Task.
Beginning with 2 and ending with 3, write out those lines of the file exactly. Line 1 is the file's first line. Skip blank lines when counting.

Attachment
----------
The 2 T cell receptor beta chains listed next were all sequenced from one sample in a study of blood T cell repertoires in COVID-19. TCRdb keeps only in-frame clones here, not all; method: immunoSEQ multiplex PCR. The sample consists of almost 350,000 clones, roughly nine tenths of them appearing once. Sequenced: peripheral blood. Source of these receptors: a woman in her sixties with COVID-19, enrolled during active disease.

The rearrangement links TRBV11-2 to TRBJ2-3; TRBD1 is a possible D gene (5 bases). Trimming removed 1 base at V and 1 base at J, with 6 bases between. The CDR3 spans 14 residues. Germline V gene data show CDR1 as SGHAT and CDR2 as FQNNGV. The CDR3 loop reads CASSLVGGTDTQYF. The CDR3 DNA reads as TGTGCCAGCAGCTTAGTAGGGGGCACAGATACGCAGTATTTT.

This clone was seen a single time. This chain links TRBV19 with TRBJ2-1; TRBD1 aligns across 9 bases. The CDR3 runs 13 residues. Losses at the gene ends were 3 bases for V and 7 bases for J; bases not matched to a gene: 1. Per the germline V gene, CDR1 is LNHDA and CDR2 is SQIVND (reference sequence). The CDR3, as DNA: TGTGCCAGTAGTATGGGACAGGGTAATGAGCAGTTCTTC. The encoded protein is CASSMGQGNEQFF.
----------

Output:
The rearrangement links TRBV11-2 to TRBJ2-3; TRBD1 is a possible D gene (5 bases). Trimming removed 1 base at V and 1 base at J, with 6 bases between. The CDR3 spans 14 residues. Germline V gene data show CDR1 as SGHAT and CDR2 as FQNNGV. The CDR3 loop reads CASSLVGGTDTQYF. The CDR3 DNA reads as TGTGCCAGCAGCTTAGTAGGGGGCACAGATACGCAGTATTTT.

This clone was seen a single time. This chain links TRBV19 with TRBJ2-1; TRBD1 aligns across 9 bases. The CDR3 runs 13 residues. Losses at the gene ends were 3 bases for V and 7 bases for J; bases not matched to a gene: 1. Per the germline V gene, CDR1 is LNHDA and CDR2 is SQIVND (reference sequence). The CDR3, as DNA: TGTGCCAGTAGTATGGGACAGGGTAATGAGCAGTTCTTC. The encoded protein is CASSMGQGNEQFF.